In an illuminator in accordance with a preferred embodiment of the present invention, strip mirror 118 is a narrow reflecting lamination or deposit on a planar surface of a relatively rectangular substrate 120, such as a plate of glass. Strip mirror 118 and off-axis light source 114 are preferably positioned with respect to the substrate 120, and the substrate 120 is preferably sufficiently wide, so that all the light from the off-axis illumination source that is concentrated onto a strip of a workpiece passes through the glass of substrate 120.
The structure of a preferred illumination source for use with a preferred embodiment of the present invention shown in
In a preferred embodiment of the invention, the four layer sets 136A–136C are laid end to end to form a uniform linear light source four fiber layers thick (about 0.56 mm) and over 660 mm long. This light source has been and will continue to be referred herein to as fiber ends 136.
In an exemplary embodiment of the invention, each fiber bundle includes 17,025 fibers, each having an 80 micrometer diameter. Suitable optical fiber bundles are available from the Schott Company of Germany.
Light source 122 is produced in a manner similar to that employed in the production of source 114, except that only two fiber bundles and associated lamps are employed. Thus each of the three sections 136 is constructed of only two layers (one from each bundle) and the light source is only 0.28 mm thick.
In the preferred embodiment of the light source according to the invention shown in
The light incident on the diffuser produces an illuminated band on the diffuser that is defined by a width, and on passing through the diffuser the light appears to emanate from a magnified virtual linear light source behind the diffuser.
The present inventors have found, using a ray tracing technique as illustrated in
The virtual effective light source is thus that source which provides substantially unvignetted illumination of the workpiece, and for the purposes of illuminating the workpiece, provides desirable lighting. Preferably, the one focus of reflector 112 is optically coincident with the virtual source 144 (after correction for the effect of substrate 120 for the off-axis source), as a result of which the uniformity of intensity of concentrated illumination of the strip on the workpiece across the width of the strip is improved. Light emerging from regions far from the focus of the reflector and especially from outside the virtual effective source are not in focus at the workpiece surface.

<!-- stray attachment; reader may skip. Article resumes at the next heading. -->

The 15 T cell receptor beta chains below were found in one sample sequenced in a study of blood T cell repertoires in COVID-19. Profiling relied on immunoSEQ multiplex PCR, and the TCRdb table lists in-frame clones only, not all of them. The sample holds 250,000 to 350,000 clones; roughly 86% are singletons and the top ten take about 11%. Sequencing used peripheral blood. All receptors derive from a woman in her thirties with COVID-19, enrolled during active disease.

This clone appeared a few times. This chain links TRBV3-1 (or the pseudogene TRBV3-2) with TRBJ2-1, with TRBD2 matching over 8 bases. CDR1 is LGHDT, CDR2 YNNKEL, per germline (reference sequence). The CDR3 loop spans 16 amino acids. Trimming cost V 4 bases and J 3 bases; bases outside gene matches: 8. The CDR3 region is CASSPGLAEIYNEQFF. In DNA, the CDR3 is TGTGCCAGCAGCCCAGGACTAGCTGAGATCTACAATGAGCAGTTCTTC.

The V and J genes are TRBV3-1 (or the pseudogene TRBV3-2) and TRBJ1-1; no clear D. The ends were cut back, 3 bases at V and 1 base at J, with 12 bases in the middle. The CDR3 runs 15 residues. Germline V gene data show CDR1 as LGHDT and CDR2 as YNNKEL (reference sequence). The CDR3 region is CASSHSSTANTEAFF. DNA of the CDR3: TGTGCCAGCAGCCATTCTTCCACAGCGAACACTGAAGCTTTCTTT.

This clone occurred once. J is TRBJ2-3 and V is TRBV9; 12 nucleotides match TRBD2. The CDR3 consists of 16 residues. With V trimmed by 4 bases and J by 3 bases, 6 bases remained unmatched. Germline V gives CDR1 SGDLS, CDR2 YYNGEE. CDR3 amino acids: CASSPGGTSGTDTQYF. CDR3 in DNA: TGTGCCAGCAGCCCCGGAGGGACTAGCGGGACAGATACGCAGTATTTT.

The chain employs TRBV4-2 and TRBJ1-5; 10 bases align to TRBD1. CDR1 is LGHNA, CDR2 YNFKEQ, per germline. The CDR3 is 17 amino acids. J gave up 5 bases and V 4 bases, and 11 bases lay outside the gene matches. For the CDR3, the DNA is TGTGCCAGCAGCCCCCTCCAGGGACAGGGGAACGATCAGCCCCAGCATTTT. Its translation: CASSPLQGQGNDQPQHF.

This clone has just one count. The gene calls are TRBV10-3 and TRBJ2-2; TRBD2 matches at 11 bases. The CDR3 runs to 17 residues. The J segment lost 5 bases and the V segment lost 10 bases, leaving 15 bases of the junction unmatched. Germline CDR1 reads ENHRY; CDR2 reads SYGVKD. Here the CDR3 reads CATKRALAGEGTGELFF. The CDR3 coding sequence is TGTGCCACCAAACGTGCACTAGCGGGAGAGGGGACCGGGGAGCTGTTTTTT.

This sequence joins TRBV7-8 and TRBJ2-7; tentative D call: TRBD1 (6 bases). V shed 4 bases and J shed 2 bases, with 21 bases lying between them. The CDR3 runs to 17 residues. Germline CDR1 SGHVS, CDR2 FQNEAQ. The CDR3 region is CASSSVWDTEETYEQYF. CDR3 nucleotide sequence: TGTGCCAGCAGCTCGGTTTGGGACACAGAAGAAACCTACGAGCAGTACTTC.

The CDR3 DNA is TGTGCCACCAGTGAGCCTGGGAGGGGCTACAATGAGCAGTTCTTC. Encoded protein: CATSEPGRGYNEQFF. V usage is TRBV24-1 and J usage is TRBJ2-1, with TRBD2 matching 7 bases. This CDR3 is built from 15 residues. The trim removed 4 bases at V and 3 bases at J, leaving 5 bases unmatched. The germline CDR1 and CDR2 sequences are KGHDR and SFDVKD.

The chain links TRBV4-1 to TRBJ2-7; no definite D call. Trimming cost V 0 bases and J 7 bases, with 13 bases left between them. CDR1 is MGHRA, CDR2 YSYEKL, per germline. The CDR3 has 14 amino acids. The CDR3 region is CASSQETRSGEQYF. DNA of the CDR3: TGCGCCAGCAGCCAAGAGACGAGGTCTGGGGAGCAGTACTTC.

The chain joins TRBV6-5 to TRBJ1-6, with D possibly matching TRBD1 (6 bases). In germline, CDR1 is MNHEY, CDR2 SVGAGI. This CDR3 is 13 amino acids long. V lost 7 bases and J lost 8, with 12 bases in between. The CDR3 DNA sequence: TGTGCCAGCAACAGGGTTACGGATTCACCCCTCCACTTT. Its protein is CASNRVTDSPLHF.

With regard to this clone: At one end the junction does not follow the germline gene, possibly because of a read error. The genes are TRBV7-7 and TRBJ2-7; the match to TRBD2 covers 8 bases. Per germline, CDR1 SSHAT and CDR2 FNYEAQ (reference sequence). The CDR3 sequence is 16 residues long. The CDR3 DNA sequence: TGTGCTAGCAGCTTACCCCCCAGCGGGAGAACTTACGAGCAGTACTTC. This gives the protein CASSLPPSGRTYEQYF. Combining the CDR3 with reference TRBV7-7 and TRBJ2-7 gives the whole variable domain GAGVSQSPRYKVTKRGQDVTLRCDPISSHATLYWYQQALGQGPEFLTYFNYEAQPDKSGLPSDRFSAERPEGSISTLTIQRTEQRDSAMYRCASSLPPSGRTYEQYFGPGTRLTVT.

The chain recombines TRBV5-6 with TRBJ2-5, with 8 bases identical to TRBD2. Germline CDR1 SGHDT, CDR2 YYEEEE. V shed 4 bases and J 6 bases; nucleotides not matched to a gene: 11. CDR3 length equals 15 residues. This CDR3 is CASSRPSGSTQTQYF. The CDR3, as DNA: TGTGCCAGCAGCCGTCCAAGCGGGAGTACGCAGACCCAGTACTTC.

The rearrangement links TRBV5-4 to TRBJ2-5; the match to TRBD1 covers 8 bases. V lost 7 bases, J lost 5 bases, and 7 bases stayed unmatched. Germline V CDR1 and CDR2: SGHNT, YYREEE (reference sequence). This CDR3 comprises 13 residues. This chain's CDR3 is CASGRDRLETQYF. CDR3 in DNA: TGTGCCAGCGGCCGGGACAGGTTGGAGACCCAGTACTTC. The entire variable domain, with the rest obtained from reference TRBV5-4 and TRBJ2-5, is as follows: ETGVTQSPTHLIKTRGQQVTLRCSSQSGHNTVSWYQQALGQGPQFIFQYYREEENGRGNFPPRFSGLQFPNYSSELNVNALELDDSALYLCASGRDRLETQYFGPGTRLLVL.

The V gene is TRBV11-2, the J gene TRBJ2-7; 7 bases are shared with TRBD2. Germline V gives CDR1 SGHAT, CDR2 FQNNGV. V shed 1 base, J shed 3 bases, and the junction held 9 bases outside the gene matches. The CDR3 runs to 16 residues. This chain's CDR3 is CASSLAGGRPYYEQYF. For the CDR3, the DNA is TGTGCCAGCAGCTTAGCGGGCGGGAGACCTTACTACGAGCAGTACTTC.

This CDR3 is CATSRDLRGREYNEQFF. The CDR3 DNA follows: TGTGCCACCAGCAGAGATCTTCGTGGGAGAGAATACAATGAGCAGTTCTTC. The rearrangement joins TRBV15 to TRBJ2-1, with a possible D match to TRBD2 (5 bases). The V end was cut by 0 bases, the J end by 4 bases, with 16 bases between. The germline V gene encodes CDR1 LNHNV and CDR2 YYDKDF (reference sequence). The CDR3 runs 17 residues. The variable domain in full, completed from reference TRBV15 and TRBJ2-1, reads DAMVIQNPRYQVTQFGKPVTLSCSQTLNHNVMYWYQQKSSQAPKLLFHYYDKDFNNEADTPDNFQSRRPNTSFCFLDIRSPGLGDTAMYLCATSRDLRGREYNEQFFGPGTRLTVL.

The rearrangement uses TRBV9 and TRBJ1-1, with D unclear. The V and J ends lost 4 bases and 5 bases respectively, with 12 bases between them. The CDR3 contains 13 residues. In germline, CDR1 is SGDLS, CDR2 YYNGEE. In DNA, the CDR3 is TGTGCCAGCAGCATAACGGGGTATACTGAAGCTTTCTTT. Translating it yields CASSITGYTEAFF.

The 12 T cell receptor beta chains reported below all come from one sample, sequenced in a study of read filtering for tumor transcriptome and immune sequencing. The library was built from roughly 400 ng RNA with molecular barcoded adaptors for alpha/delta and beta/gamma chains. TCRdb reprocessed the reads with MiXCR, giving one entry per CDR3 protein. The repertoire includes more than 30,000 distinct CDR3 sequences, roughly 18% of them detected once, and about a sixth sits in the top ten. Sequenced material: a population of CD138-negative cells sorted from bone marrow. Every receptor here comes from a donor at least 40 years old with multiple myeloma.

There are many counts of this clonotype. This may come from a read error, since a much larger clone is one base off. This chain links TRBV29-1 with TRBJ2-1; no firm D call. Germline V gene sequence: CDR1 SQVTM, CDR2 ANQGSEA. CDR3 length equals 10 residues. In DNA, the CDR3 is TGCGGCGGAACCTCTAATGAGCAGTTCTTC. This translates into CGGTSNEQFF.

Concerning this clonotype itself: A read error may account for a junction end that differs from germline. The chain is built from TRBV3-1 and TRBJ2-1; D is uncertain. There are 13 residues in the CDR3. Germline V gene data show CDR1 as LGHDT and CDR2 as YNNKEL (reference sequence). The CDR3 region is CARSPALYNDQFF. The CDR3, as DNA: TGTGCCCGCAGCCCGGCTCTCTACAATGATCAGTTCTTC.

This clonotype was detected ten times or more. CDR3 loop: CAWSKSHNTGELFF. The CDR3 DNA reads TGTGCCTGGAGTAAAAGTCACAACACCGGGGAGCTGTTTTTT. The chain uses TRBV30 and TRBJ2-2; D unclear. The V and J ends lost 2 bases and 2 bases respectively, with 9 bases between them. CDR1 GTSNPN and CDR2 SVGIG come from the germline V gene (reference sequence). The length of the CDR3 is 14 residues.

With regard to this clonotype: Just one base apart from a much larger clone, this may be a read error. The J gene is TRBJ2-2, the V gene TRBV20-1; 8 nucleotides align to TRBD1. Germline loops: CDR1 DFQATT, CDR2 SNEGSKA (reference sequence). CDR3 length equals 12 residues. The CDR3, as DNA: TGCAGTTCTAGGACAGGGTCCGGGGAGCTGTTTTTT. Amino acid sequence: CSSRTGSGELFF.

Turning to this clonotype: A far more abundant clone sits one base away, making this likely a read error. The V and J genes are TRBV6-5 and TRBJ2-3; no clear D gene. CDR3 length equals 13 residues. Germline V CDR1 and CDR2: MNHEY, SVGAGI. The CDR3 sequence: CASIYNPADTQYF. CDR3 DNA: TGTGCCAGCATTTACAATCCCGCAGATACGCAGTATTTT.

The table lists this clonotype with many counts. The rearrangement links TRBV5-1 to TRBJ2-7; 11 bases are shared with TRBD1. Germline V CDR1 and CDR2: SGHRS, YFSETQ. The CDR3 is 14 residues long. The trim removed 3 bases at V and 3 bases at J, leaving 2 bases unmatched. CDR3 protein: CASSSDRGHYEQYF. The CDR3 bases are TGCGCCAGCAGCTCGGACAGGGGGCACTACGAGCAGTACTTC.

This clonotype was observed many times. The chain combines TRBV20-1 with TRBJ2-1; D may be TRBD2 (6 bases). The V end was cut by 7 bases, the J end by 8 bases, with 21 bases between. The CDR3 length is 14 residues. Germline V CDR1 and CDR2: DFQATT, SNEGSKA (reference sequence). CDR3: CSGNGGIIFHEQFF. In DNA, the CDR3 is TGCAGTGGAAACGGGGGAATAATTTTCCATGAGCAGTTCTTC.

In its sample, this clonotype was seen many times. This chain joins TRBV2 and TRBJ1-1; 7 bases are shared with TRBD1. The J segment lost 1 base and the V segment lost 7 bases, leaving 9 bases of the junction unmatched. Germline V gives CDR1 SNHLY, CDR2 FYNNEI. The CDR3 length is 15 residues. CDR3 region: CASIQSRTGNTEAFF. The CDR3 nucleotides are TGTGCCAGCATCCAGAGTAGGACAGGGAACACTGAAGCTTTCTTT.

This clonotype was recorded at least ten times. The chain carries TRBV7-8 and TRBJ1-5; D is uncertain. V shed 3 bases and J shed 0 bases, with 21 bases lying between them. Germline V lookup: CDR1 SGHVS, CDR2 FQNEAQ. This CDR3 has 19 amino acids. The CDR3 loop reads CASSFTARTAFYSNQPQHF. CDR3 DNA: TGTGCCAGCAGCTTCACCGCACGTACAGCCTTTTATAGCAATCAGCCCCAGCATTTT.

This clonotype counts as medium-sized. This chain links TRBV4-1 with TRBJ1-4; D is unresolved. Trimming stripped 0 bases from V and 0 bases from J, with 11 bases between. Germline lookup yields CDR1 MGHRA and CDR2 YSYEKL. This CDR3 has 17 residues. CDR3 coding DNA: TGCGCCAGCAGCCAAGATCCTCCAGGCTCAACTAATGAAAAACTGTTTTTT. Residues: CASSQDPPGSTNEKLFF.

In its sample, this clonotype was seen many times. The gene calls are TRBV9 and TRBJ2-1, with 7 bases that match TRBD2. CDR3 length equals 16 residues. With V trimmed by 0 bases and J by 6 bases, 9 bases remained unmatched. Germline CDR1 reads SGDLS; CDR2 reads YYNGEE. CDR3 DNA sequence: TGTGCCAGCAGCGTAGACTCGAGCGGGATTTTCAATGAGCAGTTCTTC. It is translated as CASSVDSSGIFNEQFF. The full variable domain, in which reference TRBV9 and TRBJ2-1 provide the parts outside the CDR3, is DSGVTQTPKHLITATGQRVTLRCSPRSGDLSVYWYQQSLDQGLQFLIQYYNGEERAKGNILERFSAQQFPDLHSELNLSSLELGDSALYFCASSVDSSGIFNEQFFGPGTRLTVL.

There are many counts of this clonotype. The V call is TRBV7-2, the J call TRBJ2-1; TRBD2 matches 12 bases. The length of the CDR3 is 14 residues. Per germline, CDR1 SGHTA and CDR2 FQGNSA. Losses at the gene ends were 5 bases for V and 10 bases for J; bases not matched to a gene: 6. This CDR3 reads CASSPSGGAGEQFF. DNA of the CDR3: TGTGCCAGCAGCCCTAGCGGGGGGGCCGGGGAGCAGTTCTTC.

Aberrations in optical elements of an illuminator constructed according to the teachings herein generally distort and blur the image of the effective light source. This effect further limits the region of the workpiece which is uniformly illuminated, i.e. the region that receives light from all parts of the illuminating aperture within the angleħ(βħγ/2). The effect of the aberrations is to partially eclipse parts of the illuminating aperture. Generally, off-axis illumination is more susceptible to distortion than on-axis illumination because larger optical apertures and incidence angles are used to focus off-axis illumination than on-axis illumination. For example, in prior art illuminators two separate optical systems are generally used for off-axis illumination while only one optical system is used to focus on-axis illumination.
In order to accommodate aberrations and compensate for their effects, in accordance with a preferred embodiment of the present invention, the widths of the on- and off-axis sources are different so that strips that are illuminated by on- and off-axis illumination on a workpiece being inspected are wider than would be needed in the absence of aberrations. The required width of each respective source is determined by tracing rays from the required region on the workpiece back to the source plane through all optics, while accounting for production tolerances. The required source width should encompass all such back traced rays. A relatively uniform illuminated strip within the “widened” on- and off-axis strips is located and used for inspection of the workpiece. The positions of the fiber ends 36 and their distance from the diffuser is chosen to provide an effective light source having an extent which provides the desired width of illumination of the surface of the workpiece by the on-axis and off-axis illumination.
As indicated above the off-axis illumination is more susceptible to distortion than the on-axis illumination. In accordance with a preferred embodiment of the present invention, the width of the off-axis illumination source is preferably larger than the width of the on-axis source so that the off-axis illumination illuminates a wider strip on the workpiece than the higher quality on-axis illumination. The area in which the on-axis and off-axis illumination overlaps is scanned to locate an optimum, relatively straight, distortion free illuminated strip appropriately illuminated by on- and off-axis illumination. This optimum illuminated strip (generally narrower than the strip illuminated by the on-axis illumination) is the strip on which the collecting optics of an imaging system used to inspect the workpiece are focused and which is imaged on the detectors.